How is “Deck the Halls” like employee communication? Read on . . .
Here’s an impossible challenge: Walk into a store in November that isn’t already decorated for Christmas, complete with fake pine garlands and “Rudolph the Red-Nosed Reindeer” on the audio system.
In fact, the holidays have seeped into October. One recent Halloween, on my way to a meeting in New York City, I ducked into a pharmacy to buy treats for my clients. No such luck; the store had already substituted red-and-green candy canes for the orange-and-black-packaged candy I was looking for.
Everyone knows why retailers take an early bird approach to making spirits bright: They want you to shop early and often. But the problem with this approach is that, by the time the actual holiday arrives, we’re sick of it. We’ve got tinnitus from too many silver bells, high blood sugar from too much pfeffernusse and tinsel blindness from all those shiny ornaments.
The too-soon syndrome not only occurs during the holidays, but in change communication as well. The well-meaning people who run companies and manage programs want to let employees know that something is coming.
So they send an email saying change is coming . . . next year. Or mention in a town hall that employees will have to work differently . . . eight months from now. Or share the details of an IT systems change . . . sometime in the near (or possibly not-so-near, if the project doesn’t go according to plan) future.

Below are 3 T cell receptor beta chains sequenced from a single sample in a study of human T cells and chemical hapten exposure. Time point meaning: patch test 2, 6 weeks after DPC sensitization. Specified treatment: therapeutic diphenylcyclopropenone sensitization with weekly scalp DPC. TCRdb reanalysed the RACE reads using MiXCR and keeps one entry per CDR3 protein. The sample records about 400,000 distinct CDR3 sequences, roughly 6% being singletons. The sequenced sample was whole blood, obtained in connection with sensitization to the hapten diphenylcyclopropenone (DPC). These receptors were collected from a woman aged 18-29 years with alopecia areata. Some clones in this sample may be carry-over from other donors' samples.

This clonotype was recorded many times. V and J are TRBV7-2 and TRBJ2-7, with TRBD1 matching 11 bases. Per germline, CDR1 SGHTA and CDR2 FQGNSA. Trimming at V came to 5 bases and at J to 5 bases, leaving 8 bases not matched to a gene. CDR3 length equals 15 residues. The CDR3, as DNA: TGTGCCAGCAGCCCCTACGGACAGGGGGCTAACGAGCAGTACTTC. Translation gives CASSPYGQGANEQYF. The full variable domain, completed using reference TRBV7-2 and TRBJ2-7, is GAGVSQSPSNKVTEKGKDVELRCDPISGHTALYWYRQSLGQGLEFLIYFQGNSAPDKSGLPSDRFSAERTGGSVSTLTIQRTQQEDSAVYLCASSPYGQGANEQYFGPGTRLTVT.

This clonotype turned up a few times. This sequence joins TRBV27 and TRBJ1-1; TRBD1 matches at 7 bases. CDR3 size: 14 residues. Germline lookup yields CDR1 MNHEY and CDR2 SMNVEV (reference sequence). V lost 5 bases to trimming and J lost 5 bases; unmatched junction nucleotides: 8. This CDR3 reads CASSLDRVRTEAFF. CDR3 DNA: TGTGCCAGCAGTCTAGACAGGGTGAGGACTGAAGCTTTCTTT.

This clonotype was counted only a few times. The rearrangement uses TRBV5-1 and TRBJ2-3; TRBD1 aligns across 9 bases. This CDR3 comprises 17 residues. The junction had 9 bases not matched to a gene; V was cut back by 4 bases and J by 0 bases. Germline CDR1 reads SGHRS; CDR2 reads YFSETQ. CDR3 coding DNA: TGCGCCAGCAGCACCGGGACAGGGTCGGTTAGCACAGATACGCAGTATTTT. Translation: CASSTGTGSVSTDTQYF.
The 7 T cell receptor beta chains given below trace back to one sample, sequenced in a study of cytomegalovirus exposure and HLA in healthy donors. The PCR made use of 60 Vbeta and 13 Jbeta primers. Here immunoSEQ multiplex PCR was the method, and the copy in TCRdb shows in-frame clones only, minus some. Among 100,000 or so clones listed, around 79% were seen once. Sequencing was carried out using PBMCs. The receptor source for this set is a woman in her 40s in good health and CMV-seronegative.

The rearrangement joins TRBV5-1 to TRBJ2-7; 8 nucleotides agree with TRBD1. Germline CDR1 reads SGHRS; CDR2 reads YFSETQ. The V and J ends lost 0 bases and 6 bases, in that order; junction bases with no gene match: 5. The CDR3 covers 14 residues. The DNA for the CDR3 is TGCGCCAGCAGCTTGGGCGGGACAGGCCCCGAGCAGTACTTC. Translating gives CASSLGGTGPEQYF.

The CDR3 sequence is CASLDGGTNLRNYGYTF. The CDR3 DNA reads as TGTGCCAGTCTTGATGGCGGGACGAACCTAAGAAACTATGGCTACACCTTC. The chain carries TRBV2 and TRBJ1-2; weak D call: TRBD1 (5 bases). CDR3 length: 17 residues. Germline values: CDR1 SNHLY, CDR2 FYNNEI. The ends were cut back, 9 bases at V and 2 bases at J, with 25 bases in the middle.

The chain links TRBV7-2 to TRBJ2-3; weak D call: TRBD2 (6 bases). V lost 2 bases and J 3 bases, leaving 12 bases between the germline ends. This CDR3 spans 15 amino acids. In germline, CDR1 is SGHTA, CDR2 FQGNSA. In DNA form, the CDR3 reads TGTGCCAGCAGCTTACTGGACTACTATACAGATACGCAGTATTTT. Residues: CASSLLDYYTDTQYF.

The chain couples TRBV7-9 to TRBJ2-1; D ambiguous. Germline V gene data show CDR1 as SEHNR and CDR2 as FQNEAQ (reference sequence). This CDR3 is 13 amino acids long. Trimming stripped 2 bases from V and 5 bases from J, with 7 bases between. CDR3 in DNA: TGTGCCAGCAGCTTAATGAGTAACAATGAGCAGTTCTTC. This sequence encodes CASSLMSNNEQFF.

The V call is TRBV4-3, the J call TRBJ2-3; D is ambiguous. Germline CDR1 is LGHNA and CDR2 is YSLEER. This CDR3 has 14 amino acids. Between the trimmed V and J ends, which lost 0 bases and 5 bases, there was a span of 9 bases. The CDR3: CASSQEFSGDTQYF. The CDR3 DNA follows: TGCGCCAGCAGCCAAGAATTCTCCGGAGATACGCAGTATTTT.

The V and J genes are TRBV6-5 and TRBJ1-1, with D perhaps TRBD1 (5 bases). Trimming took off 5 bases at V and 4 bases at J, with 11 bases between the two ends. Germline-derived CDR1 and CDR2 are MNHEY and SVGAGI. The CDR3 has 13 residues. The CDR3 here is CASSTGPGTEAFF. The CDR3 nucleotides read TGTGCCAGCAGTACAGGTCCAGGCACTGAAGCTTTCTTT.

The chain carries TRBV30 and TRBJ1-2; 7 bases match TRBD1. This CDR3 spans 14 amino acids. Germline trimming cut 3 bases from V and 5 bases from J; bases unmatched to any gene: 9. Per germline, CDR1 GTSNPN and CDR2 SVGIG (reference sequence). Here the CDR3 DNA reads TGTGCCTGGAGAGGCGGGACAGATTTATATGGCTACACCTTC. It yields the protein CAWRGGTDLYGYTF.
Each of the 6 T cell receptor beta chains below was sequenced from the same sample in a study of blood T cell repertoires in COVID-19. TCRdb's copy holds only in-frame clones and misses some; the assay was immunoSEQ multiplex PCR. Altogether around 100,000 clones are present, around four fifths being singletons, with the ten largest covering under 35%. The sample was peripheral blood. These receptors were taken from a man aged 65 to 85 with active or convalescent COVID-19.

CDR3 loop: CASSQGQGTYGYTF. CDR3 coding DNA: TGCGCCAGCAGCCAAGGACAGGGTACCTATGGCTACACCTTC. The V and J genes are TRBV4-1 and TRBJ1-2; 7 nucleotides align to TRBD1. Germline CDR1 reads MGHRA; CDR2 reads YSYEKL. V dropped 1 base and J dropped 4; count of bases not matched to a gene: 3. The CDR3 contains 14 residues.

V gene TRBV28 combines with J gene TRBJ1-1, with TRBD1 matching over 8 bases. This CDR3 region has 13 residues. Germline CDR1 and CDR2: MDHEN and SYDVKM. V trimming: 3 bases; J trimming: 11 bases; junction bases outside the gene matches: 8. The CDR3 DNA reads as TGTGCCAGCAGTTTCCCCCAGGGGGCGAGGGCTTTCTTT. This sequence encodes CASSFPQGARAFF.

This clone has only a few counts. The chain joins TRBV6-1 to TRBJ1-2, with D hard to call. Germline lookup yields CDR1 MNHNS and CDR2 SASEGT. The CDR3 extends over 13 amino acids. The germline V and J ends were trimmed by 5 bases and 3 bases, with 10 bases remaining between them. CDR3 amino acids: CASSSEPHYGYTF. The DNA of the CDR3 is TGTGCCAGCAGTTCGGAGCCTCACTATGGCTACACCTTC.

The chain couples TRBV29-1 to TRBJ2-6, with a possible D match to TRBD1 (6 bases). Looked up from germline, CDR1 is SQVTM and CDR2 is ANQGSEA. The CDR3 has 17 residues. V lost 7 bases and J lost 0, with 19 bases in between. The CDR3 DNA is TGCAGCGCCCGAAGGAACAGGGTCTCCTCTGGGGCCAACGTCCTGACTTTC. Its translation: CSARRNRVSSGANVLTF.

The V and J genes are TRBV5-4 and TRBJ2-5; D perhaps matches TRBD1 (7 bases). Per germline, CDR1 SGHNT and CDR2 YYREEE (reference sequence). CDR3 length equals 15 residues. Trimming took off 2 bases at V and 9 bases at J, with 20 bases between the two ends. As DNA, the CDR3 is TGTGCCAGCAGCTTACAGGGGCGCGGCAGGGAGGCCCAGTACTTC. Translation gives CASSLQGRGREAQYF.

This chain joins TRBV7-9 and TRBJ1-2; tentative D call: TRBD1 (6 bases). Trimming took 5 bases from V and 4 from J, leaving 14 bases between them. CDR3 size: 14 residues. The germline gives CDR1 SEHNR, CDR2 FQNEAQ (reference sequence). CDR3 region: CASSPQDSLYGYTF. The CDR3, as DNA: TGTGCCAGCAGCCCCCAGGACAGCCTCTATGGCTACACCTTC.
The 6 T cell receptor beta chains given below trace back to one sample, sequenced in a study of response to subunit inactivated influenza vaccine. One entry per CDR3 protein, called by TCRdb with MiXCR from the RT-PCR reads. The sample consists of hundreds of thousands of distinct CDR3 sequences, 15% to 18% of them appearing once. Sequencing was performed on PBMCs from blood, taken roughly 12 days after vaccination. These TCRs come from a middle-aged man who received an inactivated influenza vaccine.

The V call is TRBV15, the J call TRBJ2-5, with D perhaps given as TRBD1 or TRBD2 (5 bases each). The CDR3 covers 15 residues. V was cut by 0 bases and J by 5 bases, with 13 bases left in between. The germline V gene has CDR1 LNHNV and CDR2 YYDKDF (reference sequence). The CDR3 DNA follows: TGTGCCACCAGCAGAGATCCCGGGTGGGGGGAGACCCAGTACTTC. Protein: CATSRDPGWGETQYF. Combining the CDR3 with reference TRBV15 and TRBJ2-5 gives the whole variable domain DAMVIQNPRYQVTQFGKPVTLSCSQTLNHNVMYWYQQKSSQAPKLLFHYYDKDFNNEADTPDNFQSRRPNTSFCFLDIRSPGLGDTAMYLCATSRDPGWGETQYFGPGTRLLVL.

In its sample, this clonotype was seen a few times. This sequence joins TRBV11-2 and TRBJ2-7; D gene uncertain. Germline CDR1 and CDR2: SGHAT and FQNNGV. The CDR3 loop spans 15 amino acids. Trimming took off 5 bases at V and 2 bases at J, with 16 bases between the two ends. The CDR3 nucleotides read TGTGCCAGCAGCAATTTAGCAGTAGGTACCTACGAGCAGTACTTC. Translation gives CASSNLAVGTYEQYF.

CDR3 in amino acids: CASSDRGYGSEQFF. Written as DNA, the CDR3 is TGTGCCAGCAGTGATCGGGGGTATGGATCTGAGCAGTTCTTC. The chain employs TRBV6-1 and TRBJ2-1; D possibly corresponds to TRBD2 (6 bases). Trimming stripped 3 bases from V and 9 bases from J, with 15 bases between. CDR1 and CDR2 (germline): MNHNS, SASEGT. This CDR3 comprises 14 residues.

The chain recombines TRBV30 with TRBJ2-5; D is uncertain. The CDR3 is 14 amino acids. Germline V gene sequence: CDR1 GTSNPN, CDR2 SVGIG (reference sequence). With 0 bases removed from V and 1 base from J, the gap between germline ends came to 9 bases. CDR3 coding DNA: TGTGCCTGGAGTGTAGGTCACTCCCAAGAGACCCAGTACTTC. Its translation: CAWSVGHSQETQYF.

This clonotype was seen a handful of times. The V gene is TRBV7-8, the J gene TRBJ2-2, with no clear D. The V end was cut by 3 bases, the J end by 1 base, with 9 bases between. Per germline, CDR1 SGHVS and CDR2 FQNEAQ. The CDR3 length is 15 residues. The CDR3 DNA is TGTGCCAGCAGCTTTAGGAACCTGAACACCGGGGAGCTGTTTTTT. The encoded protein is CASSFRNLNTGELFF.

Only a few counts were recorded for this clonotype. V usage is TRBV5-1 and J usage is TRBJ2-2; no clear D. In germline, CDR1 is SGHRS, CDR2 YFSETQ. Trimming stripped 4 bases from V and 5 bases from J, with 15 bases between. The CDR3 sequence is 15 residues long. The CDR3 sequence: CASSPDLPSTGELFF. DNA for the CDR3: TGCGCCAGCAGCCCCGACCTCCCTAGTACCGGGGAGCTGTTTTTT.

It's like putting up your Christmas tree in July. And it proves that it's entirely possible to over-communicate, especially when it comes to letting employees know about a change that they can’t act on for a while. It’s even possible to cause change fatigue before change actually occurs.
In short, when it comes to giving a heads up, don’t get ahead of yourself. Approach change communication like I approach Christmas. I actually wait until December to begin the season.
That's because "just in time" is the sweetest carol of all.